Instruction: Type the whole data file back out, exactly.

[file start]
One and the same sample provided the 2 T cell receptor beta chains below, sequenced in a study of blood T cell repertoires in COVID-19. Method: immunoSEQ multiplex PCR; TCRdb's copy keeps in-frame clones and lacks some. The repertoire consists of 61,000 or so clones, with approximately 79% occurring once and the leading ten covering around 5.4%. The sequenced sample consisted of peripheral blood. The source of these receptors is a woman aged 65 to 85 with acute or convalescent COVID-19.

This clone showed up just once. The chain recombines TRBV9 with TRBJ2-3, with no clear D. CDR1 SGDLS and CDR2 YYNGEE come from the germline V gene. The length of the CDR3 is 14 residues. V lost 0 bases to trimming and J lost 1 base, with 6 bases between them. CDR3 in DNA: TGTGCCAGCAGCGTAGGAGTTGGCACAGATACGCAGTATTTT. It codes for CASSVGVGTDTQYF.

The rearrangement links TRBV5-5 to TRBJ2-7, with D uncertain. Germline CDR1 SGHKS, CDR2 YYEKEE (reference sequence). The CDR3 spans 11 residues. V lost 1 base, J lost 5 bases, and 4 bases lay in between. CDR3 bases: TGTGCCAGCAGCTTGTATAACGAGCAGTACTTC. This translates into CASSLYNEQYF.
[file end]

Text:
One and the same sample provided the 2 T cell receptor beta chains below, sequenced in a study of blood T cell repertoires in COVID-19. Method: immunoSEQ multiplex PCR; TCRdb's copy keeps in-frame clones and lacks some. The repertoire consists of 61,000 or so clones, with approximately 79% occurring once and the leading ten covering around 5.4%. The sequenced sample consisted of peripheral blood. The source of these receptors is a woman aged 65 to 85 with acute or convalescent COVID-19.

This clone showed up just once. The chain recombines TRBV9 with TRBJ2-3, with no clear D. CDR1 SGDLS and CDR2 YYNGEE come from the germline V gene. The length of the CDR3 is 14 residues. V lost 0 bases to trimming and J lost 1 base, with 6 bases between them. CDR3 in DNA: TGTGCCAGCAGCGTAGGAGTTGGCACAGATACGCAGTATTTT. It codes for CASSVGVGTDTQYF.

The rearrangement links TRBV5-5 to TRBJ2-7, with D uncertain. Germline CDR1 SGHKS, CDR2 YYEKEE (reference sequence). The CDR3 spans 11 residues. V lost 1 base, J lost 5 bases, and 4 bases lay in between. CDR3 bases: TGTGCCAGCAGCTTGTATAACGAGCAGTACTTC. This translates into CASSLYNEQYF.